Rolling Stones Fans Enter Lottery for Madison Square Garden Tickets

18,000 fans chosen at random due to high demand

The Rolling Stones perform onstage at Madison Square Garden on November 28th, 1969 in New York City, New York. Credit: Michael Ochs Archives/Getty

NEW YORK — Fearing riots and blocked traffic around Madison Square Garden when thousands of Rolling Stones fans lined up for tickets to the three Stones concerts there, the Garden and the promoters of the current tour developed a lottery system for selling tickets to the concerts.

About 55,000 seats were at stake for three concerts – July 24th, 25th and 26th.

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Those who wanted tickets were asked to send in postcards; by the cutoff date, June 16th, about 400,000 had piled up in mailbags at the Garden. On that date, they were dumped into two large wooden bins specially built for the purpose and stirred with shovels. Then a dozen Garden employees picked out 18,000 cards, and members of an accounting firm took the winning cards off in suitcases.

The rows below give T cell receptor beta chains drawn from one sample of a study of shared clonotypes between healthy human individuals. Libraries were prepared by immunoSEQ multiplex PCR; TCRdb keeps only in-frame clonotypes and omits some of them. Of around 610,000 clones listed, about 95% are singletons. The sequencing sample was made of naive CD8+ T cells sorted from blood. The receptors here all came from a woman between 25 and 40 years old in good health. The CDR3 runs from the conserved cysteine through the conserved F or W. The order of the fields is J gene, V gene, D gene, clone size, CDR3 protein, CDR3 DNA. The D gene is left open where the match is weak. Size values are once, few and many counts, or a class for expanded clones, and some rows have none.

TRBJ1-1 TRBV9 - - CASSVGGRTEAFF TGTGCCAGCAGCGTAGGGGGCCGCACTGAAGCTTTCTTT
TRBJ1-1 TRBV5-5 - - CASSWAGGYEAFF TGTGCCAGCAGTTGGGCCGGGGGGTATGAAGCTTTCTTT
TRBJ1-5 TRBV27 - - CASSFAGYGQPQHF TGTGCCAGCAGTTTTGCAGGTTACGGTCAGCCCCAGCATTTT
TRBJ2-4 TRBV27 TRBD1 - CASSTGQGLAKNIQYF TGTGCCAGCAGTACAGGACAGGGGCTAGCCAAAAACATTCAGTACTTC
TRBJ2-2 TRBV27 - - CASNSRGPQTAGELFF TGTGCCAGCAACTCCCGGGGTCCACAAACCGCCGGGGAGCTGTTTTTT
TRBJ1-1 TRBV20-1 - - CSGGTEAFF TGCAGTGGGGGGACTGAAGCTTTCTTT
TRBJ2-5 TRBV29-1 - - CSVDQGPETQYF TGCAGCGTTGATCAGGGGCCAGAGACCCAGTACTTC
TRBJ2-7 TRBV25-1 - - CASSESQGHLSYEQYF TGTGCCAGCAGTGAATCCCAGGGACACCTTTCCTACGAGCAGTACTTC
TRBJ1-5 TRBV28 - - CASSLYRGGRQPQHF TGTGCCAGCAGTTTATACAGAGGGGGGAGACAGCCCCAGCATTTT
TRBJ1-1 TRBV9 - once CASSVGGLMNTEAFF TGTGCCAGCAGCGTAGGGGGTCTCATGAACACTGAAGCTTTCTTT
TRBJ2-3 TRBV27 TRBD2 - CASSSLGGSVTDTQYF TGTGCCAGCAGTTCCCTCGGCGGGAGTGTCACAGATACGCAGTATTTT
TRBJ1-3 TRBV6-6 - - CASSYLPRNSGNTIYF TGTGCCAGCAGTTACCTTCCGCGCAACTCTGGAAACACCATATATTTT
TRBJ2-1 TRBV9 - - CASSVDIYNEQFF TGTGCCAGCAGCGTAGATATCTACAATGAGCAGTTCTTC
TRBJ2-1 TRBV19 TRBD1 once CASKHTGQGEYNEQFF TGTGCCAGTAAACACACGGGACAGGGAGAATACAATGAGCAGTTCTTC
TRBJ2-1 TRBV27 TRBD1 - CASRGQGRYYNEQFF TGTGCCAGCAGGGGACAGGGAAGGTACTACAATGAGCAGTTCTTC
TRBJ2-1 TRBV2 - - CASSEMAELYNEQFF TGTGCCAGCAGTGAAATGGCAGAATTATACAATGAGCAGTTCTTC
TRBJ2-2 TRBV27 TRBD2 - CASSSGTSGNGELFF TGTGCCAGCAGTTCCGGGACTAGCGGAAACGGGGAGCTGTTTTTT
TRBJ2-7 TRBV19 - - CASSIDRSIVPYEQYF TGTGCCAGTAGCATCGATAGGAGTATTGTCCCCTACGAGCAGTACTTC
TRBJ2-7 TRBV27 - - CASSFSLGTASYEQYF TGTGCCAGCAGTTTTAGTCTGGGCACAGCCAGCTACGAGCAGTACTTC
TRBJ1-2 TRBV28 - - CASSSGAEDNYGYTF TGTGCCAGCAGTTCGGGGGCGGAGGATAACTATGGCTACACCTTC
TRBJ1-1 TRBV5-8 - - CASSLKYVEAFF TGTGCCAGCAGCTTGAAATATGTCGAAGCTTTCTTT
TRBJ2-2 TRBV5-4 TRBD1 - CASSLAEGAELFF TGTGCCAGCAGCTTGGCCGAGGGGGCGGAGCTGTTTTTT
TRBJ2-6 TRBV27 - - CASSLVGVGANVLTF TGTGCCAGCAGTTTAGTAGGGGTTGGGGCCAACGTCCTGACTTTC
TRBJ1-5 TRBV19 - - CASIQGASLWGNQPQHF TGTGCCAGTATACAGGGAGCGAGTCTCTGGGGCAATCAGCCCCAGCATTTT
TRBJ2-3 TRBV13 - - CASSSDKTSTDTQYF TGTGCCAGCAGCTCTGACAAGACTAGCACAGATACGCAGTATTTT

After duplicates are removed, the winners will be notified that they can pick up four tickets to one of the concerts. The chances, by the way, of being selected were about 1 in 22 for each card sent in.

Garden officials said they liked the postcard lottery system and might use it for similar events in the future.

This story is from the July 20th, 1972 issue of Rolling Stone.